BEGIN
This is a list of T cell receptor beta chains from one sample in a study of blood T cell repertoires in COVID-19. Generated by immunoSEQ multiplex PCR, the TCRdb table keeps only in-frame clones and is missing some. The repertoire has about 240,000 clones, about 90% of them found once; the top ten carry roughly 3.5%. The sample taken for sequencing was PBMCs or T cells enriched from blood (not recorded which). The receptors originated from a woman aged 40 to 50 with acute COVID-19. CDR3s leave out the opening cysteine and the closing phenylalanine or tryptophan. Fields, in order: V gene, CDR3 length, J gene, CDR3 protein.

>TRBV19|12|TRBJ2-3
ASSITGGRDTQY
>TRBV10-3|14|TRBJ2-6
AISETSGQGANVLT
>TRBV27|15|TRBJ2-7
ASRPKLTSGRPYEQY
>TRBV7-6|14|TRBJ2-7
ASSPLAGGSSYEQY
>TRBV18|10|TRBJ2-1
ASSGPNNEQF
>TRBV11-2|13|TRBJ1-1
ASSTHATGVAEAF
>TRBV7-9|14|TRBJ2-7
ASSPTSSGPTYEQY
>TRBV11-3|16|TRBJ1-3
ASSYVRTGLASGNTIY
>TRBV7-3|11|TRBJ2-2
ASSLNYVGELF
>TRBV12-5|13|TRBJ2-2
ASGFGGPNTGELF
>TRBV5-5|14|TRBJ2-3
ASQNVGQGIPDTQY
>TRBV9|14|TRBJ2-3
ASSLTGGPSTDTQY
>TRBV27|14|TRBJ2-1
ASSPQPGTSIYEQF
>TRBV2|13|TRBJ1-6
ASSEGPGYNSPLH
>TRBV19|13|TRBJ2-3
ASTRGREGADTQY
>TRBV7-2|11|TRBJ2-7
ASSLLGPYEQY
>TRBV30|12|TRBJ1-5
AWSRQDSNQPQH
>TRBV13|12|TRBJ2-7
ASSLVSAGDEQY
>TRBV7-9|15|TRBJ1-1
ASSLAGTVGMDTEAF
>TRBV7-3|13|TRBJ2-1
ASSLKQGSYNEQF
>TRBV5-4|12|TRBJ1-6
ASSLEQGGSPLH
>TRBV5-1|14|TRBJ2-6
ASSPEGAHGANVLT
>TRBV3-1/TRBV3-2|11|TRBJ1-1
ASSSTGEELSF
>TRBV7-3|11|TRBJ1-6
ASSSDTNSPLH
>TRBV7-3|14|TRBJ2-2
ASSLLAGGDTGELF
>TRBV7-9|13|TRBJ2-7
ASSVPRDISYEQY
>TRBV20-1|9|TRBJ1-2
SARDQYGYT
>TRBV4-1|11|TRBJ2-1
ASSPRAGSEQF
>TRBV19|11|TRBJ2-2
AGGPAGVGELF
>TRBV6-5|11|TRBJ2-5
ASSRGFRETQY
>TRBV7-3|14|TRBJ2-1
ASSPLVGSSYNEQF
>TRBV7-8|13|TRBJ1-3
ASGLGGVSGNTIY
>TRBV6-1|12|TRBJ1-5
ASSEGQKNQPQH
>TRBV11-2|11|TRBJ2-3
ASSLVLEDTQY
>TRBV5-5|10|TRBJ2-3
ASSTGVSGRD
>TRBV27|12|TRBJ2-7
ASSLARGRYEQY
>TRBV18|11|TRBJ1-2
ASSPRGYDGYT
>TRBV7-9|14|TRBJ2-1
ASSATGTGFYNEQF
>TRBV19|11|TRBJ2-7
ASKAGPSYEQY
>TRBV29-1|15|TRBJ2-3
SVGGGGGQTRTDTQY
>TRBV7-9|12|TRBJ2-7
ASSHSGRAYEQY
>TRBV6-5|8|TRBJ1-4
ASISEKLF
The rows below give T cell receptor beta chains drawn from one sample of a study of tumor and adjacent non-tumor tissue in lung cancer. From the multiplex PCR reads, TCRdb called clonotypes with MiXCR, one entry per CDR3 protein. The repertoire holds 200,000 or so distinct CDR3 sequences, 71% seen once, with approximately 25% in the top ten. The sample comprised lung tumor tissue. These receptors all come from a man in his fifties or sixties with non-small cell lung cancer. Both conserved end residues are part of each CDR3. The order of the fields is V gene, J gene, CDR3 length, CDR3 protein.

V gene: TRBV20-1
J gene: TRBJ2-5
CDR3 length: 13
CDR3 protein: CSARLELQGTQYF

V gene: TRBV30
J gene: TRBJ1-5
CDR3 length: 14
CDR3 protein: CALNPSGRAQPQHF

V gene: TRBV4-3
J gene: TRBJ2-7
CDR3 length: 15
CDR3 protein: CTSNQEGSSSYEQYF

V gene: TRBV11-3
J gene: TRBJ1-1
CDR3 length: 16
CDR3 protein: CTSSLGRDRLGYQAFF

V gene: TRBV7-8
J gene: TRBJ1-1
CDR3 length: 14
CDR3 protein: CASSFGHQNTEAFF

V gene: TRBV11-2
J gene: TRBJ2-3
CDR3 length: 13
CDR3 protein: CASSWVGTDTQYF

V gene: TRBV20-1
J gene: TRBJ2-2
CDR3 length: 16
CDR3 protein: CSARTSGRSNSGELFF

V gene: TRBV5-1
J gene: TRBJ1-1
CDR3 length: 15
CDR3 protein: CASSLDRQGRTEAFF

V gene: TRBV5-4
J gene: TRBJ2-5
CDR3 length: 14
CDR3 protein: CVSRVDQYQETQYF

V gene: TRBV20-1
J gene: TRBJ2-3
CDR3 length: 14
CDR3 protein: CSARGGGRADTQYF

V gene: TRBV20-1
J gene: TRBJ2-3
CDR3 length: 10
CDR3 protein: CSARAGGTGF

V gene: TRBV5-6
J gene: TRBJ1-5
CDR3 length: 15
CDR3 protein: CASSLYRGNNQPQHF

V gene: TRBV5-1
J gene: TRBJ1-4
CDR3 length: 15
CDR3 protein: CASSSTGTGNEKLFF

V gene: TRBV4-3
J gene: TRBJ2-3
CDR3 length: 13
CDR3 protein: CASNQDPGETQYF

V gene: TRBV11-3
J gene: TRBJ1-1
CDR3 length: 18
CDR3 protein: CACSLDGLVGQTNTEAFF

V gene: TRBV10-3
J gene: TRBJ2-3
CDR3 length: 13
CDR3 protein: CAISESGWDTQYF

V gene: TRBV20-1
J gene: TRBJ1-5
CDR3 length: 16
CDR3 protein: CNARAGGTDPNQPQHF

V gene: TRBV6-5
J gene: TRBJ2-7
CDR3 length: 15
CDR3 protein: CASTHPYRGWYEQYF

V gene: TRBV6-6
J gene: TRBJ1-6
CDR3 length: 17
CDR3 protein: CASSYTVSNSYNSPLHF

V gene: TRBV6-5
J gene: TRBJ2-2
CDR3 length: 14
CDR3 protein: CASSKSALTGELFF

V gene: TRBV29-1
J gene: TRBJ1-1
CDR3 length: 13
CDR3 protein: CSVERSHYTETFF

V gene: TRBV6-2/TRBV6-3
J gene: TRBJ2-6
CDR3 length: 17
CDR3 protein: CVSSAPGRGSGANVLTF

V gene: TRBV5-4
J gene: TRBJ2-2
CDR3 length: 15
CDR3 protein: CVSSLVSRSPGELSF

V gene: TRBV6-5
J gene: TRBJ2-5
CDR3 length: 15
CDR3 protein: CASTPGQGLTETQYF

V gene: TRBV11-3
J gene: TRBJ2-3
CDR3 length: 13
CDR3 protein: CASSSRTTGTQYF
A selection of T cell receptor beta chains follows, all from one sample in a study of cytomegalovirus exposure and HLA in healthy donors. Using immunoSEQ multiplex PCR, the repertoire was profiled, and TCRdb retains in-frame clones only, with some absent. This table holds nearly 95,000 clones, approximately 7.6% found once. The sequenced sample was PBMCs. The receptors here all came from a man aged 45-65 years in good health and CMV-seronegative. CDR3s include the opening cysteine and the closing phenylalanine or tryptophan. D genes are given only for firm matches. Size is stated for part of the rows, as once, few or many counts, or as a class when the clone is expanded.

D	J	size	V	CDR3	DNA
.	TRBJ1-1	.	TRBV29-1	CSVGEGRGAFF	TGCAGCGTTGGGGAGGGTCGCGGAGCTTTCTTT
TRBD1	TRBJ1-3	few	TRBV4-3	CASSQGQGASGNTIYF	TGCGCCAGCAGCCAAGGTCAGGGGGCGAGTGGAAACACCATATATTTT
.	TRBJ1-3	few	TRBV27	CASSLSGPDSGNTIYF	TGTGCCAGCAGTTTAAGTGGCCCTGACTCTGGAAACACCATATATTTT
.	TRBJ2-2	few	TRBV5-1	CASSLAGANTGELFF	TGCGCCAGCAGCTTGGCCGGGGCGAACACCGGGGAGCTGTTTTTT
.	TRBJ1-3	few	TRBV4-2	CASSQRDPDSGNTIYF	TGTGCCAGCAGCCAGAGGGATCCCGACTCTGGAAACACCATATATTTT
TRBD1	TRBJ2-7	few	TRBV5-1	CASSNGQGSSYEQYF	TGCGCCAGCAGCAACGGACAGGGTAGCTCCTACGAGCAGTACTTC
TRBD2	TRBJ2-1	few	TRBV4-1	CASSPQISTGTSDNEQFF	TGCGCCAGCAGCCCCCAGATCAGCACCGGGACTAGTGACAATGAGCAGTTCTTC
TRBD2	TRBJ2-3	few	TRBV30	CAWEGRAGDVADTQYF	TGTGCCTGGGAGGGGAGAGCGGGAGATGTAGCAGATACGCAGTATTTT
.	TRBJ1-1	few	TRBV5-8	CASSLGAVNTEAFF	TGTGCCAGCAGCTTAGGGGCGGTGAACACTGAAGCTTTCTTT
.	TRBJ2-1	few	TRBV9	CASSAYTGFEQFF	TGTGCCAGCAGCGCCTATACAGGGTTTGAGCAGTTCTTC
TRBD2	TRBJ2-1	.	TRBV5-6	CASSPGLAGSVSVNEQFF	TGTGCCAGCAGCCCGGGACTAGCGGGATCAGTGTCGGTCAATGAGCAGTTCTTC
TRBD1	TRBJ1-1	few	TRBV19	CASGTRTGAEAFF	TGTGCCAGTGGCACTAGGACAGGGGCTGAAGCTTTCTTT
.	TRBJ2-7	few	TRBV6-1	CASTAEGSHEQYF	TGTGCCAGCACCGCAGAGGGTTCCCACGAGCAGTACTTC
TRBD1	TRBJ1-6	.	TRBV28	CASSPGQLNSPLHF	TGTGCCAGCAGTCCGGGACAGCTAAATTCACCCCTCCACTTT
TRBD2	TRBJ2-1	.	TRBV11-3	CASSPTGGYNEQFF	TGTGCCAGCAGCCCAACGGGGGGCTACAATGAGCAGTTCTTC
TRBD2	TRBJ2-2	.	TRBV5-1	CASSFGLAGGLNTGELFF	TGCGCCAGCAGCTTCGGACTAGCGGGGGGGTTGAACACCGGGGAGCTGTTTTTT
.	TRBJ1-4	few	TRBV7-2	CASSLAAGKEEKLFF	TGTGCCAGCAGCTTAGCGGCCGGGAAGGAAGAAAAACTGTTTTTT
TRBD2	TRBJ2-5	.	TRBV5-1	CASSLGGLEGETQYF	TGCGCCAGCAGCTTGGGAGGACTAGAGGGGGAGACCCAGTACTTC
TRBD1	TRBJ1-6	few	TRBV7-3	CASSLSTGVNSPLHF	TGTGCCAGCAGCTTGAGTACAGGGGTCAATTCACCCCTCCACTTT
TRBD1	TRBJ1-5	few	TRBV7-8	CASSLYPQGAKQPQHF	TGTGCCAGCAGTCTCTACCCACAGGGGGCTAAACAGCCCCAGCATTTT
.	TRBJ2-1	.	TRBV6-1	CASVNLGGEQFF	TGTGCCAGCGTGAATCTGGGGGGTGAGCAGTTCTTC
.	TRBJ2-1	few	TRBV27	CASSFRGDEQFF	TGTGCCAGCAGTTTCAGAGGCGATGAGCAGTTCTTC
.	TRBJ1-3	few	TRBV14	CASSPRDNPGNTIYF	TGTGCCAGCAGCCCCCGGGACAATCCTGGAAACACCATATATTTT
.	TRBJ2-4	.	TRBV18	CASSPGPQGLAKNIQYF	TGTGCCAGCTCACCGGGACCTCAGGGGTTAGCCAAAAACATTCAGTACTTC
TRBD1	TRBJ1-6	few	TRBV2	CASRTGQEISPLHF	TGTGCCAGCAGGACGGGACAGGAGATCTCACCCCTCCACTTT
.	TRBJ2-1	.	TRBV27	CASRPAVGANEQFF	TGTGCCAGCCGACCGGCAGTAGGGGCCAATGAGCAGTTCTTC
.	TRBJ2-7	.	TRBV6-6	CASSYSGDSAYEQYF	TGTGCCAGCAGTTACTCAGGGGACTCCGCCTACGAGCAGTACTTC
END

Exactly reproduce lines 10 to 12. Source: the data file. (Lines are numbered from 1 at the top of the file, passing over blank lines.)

>TRBV18|10|TRBJ2-1
ASSGPNNEQF
>TRBV11-2|13|TRBJ1-1